With more and more shipping companies extending full or partial closures of Red Sea shipping routes due to attacks by Yemeni rebels, global trade could be seriously affected.
According to a new analysis based on 2019 data published in academic journal Communications in Transportation Research, 22-23 percent of maritime-traded goods between non-neighboring countries pass through the Red Sea, more specifically its chokepoints Bab-el-Mandeb and the Suez Canal. Other estimates even put the share of seaborne cargo passing through the area as high as 30 percent.
The passage is also an important chokepoint for oil shipments - not as significant as the Strait of Hormuz or the Strait of Malacca - but still important. As a result of the situation, the global oil price has already shown volatility. The Red Sea is also an important transit point for global food and fertilizer shipments, a type of commodity trade already thrown into disarray by the war in Ukraine as well as subsequent blockades of Black Sea shipping routes.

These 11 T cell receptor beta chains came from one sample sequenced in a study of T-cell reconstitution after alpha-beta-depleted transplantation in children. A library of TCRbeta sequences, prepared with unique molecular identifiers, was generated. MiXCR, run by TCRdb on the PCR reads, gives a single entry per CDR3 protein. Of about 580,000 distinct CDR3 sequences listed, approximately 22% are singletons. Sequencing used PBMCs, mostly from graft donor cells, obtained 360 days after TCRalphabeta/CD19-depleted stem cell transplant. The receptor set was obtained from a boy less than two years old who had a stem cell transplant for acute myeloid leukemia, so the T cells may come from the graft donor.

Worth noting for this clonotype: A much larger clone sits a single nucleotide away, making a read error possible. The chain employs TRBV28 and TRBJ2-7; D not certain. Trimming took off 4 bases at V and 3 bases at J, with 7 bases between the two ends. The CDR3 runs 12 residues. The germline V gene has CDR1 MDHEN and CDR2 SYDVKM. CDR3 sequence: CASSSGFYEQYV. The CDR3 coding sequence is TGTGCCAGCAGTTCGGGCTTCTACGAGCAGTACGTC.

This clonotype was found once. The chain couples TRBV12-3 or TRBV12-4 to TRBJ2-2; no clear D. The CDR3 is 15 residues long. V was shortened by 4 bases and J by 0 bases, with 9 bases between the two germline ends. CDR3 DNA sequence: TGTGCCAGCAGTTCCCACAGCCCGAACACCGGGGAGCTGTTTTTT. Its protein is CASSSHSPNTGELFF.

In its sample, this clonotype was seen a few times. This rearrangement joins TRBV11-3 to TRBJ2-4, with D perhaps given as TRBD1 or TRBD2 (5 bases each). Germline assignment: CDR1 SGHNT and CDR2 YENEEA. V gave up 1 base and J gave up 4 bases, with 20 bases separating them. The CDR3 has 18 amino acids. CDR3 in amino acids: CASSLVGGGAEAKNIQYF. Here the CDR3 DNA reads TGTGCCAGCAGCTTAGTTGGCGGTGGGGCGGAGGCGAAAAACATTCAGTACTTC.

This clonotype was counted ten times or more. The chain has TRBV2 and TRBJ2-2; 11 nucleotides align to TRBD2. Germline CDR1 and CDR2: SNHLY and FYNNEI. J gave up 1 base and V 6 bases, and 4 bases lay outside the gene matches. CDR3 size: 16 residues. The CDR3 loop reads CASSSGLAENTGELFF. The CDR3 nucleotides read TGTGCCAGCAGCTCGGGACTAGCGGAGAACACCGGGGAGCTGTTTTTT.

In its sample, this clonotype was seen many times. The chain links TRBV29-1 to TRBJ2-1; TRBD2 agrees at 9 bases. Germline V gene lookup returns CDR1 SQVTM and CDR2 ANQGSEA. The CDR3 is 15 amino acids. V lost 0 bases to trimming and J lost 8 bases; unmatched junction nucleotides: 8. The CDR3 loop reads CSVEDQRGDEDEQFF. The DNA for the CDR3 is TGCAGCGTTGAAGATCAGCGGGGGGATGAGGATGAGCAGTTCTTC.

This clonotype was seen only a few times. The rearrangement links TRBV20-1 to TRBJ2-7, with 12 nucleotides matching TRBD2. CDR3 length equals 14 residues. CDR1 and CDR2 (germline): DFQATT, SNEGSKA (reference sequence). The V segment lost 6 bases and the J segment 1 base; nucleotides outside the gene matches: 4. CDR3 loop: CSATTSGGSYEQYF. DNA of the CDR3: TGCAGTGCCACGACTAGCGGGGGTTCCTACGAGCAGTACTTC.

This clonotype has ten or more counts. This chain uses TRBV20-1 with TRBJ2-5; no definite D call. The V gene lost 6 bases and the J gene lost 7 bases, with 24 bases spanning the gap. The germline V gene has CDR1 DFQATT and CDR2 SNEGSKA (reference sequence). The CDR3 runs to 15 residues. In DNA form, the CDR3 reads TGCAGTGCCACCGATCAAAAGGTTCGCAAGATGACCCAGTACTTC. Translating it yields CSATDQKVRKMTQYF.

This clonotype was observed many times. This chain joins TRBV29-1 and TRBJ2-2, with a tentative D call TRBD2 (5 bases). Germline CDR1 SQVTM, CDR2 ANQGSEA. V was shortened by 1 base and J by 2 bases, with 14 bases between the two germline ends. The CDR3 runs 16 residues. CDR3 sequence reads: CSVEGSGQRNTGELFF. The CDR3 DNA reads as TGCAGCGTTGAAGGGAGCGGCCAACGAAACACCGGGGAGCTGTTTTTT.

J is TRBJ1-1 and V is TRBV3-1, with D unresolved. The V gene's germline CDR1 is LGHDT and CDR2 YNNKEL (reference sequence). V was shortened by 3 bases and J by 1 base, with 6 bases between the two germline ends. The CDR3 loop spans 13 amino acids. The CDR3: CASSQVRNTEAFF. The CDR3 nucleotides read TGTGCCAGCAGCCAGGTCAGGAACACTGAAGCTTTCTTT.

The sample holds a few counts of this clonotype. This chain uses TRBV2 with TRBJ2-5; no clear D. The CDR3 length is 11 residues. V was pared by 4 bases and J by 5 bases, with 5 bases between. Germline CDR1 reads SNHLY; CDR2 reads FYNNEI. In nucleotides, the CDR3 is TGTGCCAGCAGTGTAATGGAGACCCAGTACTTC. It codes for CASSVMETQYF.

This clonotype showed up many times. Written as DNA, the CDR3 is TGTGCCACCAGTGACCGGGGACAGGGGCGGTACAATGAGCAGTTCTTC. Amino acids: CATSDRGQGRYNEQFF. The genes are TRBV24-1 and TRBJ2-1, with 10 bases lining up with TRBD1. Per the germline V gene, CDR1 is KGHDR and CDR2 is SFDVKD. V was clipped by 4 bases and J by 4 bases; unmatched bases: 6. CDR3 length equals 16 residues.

According to Chatham House, Bab-el-Mandeb saw the transit of almost 20 percent of global rice and almost 15 percent of global wheat exports previous to the pandemic and the Ukraine crisis. It is also important for fertilizer shipments.
The biggest chokepoints of global trade (by weight) are centered around China due to the country's export prowess. An estimated 80 percent of goods traded globally are transported via sea routes. Calculating by value instead of weight, this number is still 70 percent.
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